Their operating system was built by focusing on what consumers wanted, and then figuring out how to achieve it on the technical side. Apple’s products start with design, based on what people need and want, and are not limited by technology. The engineers are then pushed to use the same kind of creativity and innovation to make it happen.
The company puts a premium on design thinking in all its products, from digital to physical. That starts with figuring out what customers really want, developing products based on identified needs, and then creating prototypes and testing them to see how successful they are.
Our products are all about the people who use them. What drives us is making products that give people the ability to do things they couldn't do before.
What Apple has achieved through design thinking
Apple’s entire product development process may be one of the most successful design thinking examples ever implemented. With a valuation exceeding $2 trillion, there’s a lot that designers can learn from Apple and introduce into their own design environments.
Their dedication to continuous discovery and innovation has produced a series of user-centered technological hardware, operating systems, software, and services that set an industry standard. Examples include tools you (probably) use everyday—like the Apple TV, iMac, iPad, iPhone, MacBook, Apple Watch, AirPods, Bridge OS, iOS, App Store, FaceTime, iTunes, and iCloud.
What you can learn from Apple
Apple’s history with innovation provides a clear lesson about how design and innovation can turn company failure into market success and a leading position in a competitive market. Here are a few actions you can apply to your own design thinking strategy:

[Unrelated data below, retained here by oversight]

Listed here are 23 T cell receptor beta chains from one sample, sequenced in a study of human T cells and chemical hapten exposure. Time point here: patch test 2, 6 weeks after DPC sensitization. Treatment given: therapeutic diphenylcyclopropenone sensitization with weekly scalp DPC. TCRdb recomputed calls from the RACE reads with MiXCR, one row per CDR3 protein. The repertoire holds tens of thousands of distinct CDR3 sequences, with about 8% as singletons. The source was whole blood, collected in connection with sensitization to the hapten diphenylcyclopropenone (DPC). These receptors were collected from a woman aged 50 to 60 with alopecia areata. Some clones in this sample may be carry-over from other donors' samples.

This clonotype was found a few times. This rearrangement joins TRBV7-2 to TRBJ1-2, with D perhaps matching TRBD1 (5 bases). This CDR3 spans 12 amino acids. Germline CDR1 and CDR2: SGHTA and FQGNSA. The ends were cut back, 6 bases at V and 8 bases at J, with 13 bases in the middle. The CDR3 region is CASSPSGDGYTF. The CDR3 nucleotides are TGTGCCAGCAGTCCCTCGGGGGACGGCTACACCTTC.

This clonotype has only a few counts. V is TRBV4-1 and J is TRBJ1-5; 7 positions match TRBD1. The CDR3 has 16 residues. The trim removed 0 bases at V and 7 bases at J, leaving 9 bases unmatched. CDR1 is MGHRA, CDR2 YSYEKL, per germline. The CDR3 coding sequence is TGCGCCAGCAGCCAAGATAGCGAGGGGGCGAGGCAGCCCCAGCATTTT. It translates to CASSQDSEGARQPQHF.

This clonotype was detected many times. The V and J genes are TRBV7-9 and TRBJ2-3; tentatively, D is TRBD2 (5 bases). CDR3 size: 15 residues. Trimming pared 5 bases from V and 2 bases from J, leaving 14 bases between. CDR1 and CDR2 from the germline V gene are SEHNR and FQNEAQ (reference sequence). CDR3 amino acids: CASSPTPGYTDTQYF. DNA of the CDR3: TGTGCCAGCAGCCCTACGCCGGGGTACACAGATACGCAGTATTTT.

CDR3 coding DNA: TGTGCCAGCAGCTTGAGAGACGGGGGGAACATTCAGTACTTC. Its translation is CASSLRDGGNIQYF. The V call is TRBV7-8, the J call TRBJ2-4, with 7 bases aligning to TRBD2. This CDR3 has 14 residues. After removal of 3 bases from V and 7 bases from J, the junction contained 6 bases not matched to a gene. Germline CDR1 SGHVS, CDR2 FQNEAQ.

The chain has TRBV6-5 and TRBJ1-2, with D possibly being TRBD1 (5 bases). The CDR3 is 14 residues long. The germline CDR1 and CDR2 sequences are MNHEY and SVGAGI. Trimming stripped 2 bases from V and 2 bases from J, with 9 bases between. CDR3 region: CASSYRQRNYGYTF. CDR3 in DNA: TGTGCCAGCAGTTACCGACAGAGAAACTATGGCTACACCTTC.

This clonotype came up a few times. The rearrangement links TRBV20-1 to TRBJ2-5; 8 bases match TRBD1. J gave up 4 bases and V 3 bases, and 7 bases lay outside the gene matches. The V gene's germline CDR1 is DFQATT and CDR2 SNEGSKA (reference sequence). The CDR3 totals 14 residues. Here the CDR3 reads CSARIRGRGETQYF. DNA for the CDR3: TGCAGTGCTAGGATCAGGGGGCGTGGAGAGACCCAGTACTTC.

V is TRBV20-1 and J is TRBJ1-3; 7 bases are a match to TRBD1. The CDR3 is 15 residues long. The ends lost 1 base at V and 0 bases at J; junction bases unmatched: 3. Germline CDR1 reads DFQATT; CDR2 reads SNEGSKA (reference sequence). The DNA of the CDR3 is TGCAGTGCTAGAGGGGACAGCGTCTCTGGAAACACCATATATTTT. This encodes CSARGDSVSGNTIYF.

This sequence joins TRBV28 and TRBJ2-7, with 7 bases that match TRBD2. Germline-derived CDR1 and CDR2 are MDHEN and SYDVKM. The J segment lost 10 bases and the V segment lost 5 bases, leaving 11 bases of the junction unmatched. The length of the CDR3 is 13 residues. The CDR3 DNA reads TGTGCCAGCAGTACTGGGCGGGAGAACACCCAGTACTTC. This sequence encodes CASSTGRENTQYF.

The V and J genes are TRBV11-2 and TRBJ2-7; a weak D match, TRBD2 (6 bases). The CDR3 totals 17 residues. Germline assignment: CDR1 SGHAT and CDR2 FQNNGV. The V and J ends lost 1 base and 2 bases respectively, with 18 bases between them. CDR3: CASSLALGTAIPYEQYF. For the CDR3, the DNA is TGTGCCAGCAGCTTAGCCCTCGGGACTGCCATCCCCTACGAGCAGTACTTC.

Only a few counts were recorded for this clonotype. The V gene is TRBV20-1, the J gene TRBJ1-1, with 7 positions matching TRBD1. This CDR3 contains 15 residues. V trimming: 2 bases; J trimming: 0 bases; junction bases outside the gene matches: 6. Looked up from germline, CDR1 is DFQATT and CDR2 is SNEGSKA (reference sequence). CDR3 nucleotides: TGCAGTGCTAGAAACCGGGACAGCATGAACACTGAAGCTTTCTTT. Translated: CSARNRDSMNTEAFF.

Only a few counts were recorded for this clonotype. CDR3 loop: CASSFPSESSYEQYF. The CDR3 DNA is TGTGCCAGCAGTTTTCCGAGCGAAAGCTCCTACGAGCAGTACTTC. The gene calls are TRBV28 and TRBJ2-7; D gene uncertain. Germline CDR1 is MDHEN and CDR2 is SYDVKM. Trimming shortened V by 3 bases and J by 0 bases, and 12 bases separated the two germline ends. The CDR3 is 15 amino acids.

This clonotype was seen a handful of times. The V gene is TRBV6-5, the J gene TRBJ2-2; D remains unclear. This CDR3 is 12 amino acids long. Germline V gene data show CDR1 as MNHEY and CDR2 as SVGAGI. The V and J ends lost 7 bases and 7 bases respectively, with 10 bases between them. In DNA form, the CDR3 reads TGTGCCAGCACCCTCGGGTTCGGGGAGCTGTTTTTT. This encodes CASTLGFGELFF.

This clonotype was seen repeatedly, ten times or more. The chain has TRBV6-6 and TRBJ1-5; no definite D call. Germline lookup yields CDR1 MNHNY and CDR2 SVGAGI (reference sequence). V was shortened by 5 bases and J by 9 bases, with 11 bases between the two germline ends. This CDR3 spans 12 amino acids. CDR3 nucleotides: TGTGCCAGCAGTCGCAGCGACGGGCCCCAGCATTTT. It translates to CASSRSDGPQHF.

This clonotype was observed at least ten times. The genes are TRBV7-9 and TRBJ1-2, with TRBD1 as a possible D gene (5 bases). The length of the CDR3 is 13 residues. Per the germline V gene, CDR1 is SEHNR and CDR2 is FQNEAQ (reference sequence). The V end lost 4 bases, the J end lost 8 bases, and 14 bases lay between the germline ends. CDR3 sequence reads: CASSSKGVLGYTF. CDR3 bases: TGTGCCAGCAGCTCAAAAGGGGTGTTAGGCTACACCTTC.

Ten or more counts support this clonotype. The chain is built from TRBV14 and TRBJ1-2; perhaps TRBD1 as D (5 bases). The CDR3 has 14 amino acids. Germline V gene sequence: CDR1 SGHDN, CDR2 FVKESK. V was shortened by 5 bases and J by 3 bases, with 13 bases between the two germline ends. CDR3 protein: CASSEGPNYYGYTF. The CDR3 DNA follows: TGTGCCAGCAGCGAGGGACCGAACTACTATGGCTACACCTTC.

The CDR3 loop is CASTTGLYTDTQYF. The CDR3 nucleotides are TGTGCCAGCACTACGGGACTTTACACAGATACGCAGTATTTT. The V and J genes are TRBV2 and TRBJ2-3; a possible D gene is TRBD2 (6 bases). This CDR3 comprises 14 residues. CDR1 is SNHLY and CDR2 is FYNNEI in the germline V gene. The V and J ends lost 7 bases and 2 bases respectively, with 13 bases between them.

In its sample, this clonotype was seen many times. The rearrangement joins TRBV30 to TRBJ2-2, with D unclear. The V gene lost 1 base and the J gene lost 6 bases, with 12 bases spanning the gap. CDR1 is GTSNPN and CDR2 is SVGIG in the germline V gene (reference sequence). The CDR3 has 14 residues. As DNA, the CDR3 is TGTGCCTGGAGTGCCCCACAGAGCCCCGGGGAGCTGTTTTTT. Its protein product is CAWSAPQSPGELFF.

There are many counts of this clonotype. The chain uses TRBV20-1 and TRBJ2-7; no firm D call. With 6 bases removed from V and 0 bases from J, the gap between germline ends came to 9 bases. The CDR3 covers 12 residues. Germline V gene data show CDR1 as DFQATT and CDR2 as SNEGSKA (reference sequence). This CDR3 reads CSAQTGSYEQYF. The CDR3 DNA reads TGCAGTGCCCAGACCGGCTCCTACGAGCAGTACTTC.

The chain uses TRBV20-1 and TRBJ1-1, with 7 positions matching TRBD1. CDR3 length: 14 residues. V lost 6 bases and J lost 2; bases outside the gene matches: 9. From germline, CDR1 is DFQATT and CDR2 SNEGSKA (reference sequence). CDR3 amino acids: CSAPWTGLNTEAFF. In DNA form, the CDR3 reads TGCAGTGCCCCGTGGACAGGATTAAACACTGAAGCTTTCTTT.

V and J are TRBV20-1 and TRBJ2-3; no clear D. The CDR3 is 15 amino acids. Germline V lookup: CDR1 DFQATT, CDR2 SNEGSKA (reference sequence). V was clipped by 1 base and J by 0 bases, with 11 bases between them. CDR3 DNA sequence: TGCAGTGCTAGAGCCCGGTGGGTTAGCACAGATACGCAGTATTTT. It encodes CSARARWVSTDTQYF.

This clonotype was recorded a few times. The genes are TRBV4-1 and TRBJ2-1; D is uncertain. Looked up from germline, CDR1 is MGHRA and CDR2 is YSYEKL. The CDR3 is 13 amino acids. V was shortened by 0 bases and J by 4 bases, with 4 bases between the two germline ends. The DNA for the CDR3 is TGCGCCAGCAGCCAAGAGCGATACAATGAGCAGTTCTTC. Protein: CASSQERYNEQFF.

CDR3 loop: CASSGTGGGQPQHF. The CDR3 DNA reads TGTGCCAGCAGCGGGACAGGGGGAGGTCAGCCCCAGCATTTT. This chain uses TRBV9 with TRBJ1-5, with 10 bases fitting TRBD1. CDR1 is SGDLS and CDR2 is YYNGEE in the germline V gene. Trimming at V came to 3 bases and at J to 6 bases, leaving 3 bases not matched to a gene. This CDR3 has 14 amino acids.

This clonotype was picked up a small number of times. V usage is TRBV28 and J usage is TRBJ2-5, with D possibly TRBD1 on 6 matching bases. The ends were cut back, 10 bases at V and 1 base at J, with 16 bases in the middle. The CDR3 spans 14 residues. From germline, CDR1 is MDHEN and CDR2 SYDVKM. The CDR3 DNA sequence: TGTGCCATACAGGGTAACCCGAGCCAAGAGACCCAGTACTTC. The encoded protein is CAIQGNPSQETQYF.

Integrating customer experience into the product: customer experience has always been integrated into Apple’s product design and development. A lot of it empirically drives with iterative customer involvement into the design and development stages, through a constant testing and feedback process. Usability testing and improvement through user feedback should become an important step in your product development process.
Constant iteration of the product: the defining trait of an Apple product is that it continually evolves. Apple understands and promotes the importance of design as a motivation for continued innovation, rather than a static approach that assumes a single conclusion.
💡Pro tip: stay on the continuous discovery track by integrating Hotjar into your routine.
Continuous discovery allows your product team to question assumptions, learn how users really think, and constantly improve the products you deliver.
Using tools like Hotjar gives you a constant stream of information on what your customers are feeling, how they're experiencing your product, and what their specific needs are.